I have recently been wondering just what CoC I should be using to calculate depth of field in video and it seems there are at least 3 variables.

1- The final screen display size - 
I’m guessing this is the most important as I imagine ( though I could be wrong) that classic 35mm DOF tables were based on typical cinematic projection. 
If I am shooting on a Monster but releasing on a web page ( as is more often the case than any of us want to admit) I should have a hell of a lot more perceived  DOF than if its going to end up on an IMAX screen.
So just calculating a DOF without knowing the screen size seems  pointless. 

2- The size of the sensor - 
This would classically have been the critical factor since say in 16mm we needed a much wider lens than in 35 for the same DOF but frankly I can’t recall if there was much difference between DOF in 16mm or 35 with the same lens and F stop,.
In my distant memory through I seem to recall that even here screen size was important and that 16 was assumed to be projected on smaller screens (that’s just a guess though)

3- Pixel density - well that’s a new one isn’t it. Does that affect anything?

I would love to see a clear discussion of how these  parameters ( or any others) weigh against each other.

Leonard Levy, DP
San Rafael, CA




Mitch Gross
 

Screen size used to be the shorthand measure as there was an assumed resolving power & magnification of film projection and another much lower resolving power & magnification for what was then broadcast SD TV. This has changed now, as people can watch a curved 40” 4K computer monitor at home from a distance of less than two feet. This will show higher acuity than a decent movie projection from the front row. 

An from the original question, the idea that a FF-captured HD image will be uprezzed somehow to 8K projection really throws everything out the window. Uprezzed how? Will there be some dithering and smoothing or will pixels simply be repeated to fill out the resolution? The moment this was introduced to the mix it pretty much tossed the comparison out on its ear. 

As to one person’s question if any company had ever actually bothered making a Full Frame 35mm chip that’s only HD resolution, the answer is yes. Vision Research had some super high speed industrial cameras with enormous photosites and that oddball low light Canon is FFHD.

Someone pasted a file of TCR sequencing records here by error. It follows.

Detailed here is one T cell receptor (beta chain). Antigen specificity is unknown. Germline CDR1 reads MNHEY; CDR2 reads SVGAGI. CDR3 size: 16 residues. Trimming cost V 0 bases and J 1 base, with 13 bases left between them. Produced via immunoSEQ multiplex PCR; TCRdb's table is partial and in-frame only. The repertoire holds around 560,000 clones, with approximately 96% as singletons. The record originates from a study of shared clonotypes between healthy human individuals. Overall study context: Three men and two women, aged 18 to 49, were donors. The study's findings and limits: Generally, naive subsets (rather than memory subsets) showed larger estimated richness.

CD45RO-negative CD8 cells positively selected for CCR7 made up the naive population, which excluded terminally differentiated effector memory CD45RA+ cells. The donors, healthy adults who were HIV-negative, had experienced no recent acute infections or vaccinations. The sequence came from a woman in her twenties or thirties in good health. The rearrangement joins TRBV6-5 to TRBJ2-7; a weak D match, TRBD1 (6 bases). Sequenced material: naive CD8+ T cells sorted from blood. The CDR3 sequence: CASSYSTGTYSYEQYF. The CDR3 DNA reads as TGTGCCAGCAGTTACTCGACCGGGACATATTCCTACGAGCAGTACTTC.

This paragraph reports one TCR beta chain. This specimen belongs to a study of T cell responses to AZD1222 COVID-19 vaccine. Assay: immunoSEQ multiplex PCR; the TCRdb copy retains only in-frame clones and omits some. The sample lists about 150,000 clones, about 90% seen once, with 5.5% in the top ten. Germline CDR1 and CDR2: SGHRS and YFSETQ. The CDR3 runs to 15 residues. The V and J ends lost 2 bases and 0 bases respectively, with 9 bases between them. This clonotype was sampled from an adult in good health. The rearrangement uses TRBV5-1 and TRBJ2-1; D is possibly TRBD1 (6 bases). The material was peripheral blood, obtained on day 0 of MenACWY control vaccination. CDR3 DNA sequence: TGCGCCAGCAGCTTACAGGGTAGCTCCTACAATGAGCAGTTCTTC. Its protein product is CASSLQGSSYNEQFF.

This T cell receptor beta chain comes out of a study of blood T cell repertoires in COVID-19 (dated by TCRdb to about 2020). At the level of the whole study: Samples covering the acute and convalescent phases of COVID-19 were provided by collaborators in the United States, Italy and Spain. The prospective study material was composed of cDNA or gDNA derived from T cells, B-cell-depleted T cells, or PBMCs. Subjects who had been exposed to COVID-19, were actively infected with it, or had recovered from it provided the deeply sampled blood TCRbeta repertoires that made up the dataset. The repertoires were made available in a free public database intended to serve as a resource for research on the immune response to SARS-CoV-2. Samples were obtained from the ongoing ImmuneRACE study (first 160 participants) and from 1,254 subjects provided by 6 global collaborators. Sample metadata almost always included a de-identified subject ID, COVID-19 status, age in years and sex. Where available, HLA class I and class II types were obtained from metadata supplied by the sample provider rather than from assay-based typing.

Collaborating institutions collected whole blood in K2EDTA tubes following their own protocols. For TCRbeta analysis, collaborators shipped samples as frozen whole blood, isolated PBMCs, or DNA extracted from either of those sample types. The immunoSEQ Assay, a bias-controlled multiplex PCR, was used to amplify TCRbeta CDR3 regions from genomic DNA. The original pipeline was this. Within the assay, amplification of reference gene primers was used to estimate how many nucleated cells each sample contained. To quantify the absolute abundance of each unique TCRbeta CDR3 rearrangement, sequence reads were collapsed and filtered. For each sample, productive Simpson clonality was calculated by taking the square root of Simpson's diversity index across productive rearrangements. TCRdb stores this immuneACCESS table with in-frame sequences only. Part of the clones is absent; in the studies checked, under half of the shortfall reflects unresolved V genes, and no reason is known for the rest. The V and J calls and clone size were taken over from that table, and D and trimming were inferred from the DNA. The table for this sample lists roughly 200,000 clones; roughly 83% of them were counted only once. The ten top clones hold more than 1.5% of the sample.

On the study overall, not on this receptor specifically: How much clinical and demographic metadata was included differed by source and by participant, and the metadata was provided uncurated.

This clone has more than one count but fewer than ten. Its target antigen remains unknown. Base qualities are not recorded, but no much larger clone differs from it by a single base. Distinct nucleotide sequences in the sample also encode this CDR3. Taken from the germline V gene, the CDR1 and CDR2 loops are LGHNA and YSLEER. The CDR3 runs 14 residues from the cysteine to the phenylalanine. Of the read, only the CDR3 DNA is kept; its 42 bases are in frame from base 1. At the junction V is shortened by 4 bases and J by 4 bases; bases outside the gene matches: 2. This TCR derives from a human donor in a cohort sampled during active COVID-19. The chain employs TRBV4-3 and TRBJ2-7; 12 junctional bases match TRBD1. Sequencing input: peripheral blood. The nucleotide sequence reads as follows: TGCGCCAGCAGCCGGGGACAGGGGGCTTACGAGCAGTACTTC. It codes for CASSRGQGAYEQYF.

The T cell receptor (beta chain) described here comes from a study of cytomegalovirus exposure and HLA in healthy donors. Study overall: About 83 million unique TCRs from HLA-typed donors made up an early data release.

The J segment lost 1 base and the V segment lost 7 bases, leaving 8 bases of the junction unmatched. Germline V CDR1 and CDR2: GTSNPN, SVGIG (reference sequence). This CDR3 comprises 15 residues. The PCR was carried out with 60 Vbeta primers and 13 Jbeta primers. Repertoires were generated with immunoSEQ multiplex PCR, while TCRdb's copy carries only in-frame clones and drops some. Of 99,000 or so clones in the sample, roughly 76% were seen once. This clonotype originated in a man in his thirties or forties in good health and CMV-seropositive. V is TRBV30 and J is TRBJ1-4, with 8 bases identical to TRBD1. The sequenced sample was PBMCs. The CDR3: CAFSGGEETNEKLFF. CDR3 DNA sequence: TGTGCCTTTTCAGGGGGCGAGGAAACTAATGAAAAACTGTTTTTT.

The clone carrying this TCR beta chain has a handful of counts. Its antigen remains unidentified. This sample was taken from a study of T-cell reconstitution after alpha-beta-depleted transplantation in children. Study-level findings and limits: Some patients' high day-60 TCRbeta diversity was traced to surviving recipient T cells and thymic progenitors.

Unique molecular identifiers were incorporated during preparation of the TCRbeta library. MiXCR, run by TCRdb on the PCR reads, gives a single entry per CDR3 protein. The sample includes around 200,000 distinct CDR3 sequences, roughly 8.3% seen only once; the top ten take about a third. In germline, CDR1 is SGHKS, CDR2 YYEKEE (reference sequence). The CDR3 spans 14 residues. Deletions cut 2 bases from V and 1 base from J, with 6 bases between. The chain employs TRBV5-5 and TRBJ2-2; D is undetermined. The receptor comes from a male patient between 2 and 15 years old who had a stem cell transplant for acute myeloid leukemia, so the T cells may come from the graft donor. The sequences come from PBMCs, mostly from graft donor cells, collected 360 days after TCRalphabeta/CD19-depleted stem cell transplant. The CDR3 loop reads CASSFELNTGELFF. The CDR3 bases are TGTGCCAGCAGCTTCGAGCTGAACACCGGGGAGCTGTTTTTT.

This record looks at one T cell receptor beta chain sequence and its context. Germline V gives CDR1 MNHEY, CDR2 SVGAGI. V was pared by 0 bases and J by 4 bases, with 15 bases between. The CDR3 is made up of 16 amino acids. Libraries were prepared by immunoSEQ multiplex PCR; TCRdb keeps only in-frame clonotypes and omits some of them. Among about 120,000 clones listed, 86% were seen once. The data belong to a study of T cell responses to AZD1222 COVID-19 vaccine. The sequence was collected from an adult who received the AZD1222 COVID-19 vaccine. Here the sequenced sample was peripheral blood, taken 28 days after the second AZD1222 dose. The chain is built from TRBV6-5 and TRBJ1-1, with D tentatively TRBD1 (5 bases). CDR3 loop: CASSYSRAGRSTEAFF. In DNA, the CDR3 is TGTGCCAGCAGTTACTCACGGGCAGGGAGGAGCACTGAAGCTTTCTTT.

Mitch Gross
Cinema Product Manager 
Panasonic Media Entertainment Company
New York

On Mar 31, 2018, at 4:22 PM, Leonard Levy <nsll@...> wrote:

First I want to say that I would like to thank the OP for posting a very interesting question that raises a host of issues that don’t seem to have been resolved to me in the many worthy responses I’ve seen so far.
I have recently been wondering just what CoC I should be using to calculate depth of field in video and it seems there are at least 3 variables.

1- The final screen display size - 
I’m guessing this is the most important as I imagine ( though I could be wrong) that classic 35mm DOF tables were based on typical cinematic projection. 
If I am shooting on a Monster but releasing on a web page ( as is more often the case than any of us want to admit) I should have a hell of a lot more perceived  DOF than if its going to end up on an IMAX screen.
So just calculating a DOF without knowing the screen size seems  pointless. 

2- The size of the sensor - 
This would classically have been the critical factor since say in 16mm we needed a much wider lens than in 35 for the same DOF but frankly I can’t recall if there was much difference between DOF in 16mm or 35 with the same lens and F stop,.
In my distant memory through I seem to recall that even here screen size was important and that 16 was assumed to be projected on smaller screens (that’s just a guess though)

3- Pixel density - well that’s a new one isn’t it. Does that affect anything?

I would love to see a clear discussion of how these  parameters ( or any others) weigh against each other.

Leonard Levy, DP
San Rafael, CA




Mike Nagel
 

On Sat, Mar 31, 2018 at 01:22 pm, Leonard Levy wrote:
If I am shooting on a Monster but releasing on a web page ( as is more often the case than any of us want to admit) I should have a hell of a lot more perceived  DOF than if its going to end up on an IMAX screen.
Nobody knows the final delivery "screen size", since there are too many and you cannot control how the audience watches your content. In addition, IF (!) - and that is a BIG IF - there would be a drastic shift/change in perceived DOF based on the viewing medium, then that would not only encompass screen size but also screen technology, as Mitch already partially mentioned. And there are plenty of different screen technologies, and then manufacturer deviations., etc etc etc... And then there is viewing environment, which obviously also has an impact.

I would like to see the equation for all of that.